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One Tweet Shows What Silicon Valley Really Thinks of the People It's Crushing

One Tweet Shows What Silicon Valley Really Thinks of the People It s Crushing


Let's unpack what was said here. Steve Silberman observes that laundromats are shutting down in his neighborhood. Rohit Jenveja, who helps build Google's email platform, says that this is because startups like Washio are killing the need for laundromats. He's wrong on a couple levels here. 

The need for laundromats isn't going away. Silicon Valley isn't elevating every San Francisco resident to an income bracket that allows for on-demand laundry, just a select few. For everyone else, they're stuck doing their laundry the traditional way, waiting hours in a laundromat, a stack of quarters in hand.

Jenveja's perspective sheds a light on his privilege. It represents Silicon Valley's insistence on prioritizing free-market ideologies and tech industry boosterism over common sense and the needs of the poor — an ideology convinced that the invisible hand of the market, with some guidance from these innovators, will sort everything out naturally.

So why are San Francisco laundromats actually closing down? Two reasons: real estate and the tech boom. There is a shortage of housing in San Francisco, which is a problem exacerbated by the boom in startups and the influx of highly paid employees. The rich want homes, and they're willing to buy the poor out of them.

Stashed in: Silicon Valley!, Twitter!, @ifindkarma, San Francisco!, Awesome, Palo Alto, economics, Jerk Store, Poverty, Uber, Homeless, Silicon Valley, Freakonomics, Rich people get richer., @alexisohanian, Real Talk, Tiny Homes, Bay Area Housing

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Rohit Jenveja's attitude is ugly because many people in the Bay Area do not have high incomes.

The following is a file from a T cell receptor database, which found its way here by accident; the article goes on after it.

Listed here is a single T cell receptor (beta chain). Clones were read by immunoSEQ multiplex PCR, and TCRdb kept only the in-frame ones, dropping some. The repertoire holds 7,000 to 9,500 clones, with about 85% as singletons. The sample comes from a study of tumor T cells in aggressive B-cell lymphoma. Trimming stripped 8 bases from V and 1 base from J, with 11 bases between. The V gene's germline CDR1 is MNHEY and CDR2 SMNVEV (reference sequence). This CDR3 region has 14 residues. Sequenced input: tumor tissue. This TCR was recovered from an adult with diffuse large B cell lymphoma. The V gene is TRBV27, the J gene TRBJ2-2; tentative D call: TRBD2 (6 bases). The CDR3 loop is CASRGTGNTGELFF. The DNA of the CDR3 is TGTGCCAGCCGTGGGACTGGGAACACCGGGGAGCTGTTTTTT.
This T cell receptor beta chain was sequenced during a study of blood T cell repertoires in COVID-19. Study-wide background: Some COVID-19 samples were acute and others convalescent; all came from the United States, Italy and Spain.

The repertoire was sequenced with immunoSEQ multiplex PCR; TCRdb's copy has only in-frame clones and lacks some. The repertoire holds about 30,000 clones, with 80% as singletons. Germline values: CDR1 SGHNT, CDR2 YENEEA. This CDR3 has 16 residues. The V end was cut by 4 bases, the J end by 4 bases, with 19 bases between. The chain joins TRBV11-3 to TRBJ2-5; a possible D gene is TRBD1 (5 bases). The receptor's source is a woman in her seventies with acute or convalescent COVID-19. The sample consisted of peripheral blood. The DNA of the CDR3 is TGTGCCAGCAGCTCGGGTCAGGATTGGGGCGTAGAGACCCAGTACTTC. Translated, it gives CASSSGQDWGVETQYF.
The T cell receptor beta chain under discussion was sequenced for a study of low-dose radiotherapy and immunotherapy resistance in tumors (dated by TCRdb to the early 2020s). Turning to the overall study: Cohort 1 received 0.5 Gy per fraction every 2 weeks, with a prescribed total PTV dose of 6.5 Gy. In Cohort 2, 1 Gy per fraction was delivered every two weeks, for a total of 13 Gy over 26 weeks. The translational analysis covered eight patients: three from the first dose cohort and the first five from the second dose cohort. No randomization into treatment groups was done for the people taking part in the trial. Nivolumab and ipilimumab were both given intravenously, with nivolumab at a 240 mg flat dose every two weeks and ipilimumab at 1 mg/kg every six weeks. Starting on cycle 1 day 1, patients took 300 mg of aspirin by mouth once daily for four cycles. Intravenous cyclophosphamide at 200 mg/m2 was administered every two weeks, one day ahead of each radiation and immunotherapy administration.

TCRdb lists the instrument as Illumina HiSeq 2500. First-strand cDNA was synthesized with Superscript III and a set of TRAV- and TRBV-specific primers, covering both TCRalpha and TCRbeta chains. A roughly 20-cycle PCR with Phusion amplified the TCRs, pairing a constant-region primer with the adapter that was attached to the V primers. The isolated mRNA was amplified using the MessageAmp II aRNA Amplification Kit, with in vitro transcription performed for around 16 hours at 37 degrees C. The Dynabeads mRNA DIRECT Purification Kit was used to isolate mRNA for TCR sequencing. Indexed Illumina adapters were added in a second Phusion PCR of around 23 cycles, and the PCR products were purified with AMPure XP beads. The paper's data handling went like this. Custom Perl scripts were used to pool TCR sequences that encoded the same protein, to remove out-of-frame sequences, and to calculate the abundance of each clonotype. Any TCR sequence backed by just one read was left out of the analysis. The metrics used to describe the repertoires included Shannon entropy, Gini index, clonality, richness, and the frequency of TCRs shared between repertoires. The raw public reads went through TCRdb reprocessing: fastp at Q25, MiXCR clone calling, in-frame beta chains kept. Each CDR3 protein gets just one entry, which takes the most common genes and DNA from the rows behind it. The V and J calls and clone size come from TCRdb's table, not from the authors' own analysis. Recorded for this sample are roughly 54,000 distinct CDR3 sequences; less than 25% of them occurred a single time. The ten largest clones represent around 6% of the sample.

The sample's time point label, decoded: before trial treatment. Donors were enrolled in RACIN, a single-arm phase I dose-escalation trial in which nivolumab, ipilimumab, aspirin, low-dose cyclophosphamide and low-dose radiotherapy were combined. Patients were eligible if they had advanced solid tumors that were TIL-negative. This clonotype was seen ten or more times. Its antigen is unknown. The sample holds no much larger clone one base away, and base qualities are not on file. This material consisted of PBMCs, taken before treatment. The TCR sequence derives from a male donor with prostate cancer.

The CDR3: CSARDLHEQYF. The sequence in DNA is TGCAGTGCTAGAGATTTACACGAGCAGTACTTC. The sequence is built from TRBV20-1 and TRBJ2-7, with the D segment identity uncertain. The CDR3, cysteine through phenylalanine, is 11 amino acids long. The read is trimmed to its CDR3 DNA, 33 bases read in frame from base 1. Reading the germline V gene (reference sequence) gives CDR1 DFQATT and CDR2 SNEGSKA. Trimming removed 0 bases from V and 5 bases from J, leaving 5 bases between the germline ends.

Unfortunately his attitude is shared by Alexis Ohanian:

We are feeling the Bay Area pricing squeeze in Palo Alto, too.

People can no longer afford to live in Palo Alto unless they have a high income. 

Palo Alto's median home sale just hit $2.5 million for the first time. It was $1.25M in Sept 2012. Yes, it doubled in three years.


Palo Alto real estate madness: A $2 million shed.

Really, it's a 180 sq ft shed. 

2 million dollar shed Silicon Valley 829 La Para Ave, Palo Alto, CA 94306 | Zillow

Twitter comments:

granted, it's a shed on a 6800 ft^2 lot, in Barron Park.  The identical one next door sold for $3.5M !!

Wow, that's outrageous. I see your point that you could build a home on the lot...

829 La Para Ave, Palo Alto, CA 94306 | Zillow

...but still compared to anywhere else in the world this price seems ridiculous.

I bet dude hasn't done his own laundry EVER... so he probably thinks even thinking of a SERVICE that does it, instead of having the cleaning lady or his wife do it in his own home, is egalitarian.

Sounds like his attitude. Also he works for Google, who provides him with laundry service at work.

what is wrong with google providing laundry service? and if he has done his own laundry, why would he not choose to have a service do it for him? 

It makes him not appreciate that most people cannot afford laundry service. 

It's not even just about money dude. If you never have to personally avail yourself of last-resort public services -- laundromats, the city bus, homeless shelters, public libraries, public schools, Planned Parenthood, the post office -- it's too easy to drift into thinking that they aren't truly necessary because you have the CHOICE to get your laundry done at work or use Shyp to mail a package, and who wouldn't choose the nicer option if they could so why do you need to pay taxes to maintain a service you'll never use? But all of these public services are necessary because when you need them (barring a very few types of egregiously bad behavior) they HAVE to serve you or be in violation of the law and their mission. Uber drivers do not have to carry you if you have a low rating on their app or look like you smell bad or are obviously handicapped or are of the wrong ethnicity, and a lot of services like Washio work through employer contracts instead of having to have direct contact with actual customers.